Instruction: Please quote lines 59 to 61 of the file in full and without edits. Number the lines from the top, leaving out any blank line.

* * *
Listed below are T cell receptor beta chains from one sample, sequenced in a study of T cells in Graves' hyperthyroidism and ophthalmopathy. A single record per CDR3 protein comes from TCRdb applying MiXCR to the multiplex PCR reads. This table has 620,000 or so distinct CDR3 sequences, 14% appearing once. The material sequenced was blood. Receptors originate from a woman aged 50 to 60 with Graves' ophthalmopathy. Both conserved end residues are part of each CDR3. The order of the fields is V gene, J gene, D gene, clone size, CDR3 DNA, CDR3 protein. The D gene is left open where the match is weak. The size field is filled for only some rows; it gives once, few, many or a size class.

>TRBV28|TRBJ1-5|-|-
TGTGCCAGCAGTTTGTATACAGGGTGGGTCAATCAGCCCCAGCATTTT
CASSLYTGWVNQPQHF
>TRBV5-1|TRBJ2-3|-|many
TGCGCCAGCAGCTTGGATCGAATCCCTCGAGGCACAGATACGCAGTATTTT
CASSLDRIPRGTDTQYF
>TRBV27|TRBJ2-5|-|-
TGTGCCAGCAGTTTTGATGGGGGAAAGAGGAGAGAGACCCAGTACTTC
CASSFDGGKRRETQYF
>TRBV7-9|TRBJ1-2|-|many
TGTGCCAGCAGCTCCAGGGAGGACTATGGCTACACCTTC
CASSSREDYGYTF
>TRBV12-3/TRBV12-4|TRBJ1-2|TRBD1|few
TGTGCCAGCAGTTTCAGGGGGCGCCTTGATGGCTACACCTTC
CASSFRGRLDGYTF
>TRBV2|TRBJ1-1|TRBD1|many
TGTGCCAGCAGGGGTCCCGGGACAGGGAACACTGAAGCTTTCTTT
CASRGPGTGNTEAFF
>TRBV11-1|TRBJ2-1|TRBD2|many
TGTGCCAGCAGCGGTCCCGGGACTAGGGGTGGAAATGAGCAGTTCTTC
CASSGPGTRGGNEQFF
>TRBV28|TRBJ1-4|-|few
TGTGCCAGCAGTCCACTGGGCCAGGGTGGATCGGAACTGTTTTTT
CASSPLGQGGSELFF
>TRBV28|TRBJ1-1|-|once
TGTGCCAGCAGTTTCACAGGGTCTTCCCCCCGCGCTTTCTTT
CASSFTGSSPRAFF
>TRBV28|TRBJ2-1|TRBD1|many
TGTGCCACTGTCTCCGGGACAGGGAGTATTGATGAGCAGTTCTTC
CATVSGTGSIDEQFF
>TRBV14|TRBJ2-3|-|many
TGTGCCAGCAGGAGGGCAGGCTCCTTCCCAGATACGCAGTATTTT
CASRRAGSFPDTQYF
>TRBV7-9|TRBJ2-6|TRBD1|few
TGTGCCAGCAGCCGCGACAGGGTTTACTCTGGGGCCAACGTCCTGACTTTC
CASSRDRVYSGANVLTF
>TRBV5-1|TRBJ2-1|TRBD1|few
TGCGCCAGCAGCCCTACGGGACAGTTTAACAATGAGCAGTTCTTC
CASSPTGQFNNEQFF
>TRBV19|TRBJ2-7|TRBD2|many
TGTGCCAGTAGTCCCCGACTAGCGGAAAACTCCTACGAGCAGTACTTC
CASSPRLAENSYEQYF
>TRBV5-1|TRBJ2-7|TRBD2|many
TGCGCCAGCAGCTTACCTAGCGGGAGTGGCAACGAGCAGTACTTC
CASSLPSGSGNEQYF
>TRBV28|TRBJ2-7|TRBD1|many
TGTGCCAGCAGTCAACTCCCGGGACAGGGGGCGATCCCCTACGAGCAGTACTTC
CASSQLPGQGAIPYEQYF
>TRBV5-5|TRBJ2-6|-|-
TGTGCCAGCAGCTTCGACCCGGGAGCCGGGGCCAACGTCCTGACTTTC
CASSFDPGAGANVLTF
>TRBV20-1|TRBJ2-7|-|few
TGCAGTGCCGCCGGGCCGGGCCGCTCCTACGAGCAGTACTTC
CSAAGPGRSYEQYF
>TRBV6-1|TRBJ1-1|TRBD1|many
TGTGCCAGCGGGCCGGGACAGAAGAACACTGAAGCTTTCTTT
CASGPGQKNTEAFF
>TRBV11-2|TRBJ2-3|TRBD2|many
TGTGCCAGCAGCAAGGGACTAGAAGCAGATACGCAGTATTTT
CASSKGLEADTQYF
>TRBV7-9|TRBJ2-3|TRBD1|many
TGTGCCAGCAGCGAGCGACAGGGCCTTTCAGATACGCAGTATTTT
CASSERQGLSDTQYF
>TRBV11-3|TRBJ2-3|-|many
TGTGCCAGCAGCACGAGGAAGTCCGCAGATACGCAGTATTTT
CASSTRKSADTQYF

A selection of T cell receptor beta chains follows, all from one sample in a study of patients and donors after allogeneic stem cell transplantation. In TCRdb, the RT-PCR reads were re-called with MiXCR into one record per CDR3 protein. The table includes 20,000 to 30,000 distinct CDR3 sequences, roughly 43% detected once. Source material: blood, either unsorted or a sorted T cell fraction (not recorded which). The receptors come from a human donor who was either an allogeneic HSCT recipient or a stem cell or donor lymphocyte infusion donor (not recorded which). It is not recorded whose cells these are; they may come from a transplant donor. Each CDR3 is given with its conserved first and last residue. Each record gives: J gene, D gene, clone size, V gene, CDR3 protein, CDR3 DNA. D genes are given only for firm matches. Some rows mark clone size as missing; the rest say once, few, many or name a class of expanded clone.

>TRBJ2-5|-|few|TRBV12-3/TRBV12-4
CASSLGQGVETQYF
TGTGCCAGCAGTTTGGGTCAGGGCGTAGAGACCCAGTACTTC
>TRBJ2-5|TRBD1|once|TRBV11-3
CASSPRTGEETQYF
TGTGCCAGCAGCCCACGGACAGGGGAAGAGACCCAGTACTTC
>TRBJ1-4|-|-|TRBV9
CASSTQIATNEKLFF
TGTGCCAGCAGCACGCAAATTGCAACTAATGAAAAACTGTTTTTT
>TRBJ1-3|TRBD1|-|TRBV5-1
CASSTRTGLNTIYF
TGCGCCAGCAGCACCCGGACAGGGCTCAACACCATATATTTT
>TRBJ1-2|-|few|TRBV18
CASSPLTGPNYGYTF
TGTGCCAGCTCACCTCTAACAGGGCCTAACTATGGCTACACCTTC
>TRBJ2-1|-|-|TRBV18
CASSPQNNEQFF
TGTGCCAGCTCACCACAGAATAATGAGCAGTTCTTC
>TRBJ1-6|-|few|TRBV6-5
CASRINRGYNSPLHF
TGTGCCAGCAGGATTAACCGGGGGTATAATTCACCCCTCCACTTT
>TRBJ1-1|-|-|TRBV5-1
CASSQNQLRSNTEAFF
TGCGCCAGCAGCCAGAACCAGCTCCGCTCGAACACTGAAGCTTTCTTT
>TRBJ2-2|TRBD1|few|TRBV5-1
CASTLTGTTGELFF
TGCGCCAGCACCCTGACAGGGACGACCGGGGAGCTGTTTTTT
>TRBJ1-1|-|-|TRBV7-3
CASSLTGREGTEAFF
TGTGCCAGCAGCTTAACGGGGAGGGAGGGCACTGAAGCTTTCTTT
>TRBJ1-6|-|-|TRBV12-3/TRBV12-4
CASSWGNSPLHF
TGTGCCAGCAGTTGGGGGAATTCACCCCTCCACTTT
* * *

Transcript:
>TRBV11-2|TRBJ2-3|TRBD2|many
TGTGCCAGCAGCAAGGGACTAGAAGCAGATACGCAGTATTTT
CASSKGLEADTQYF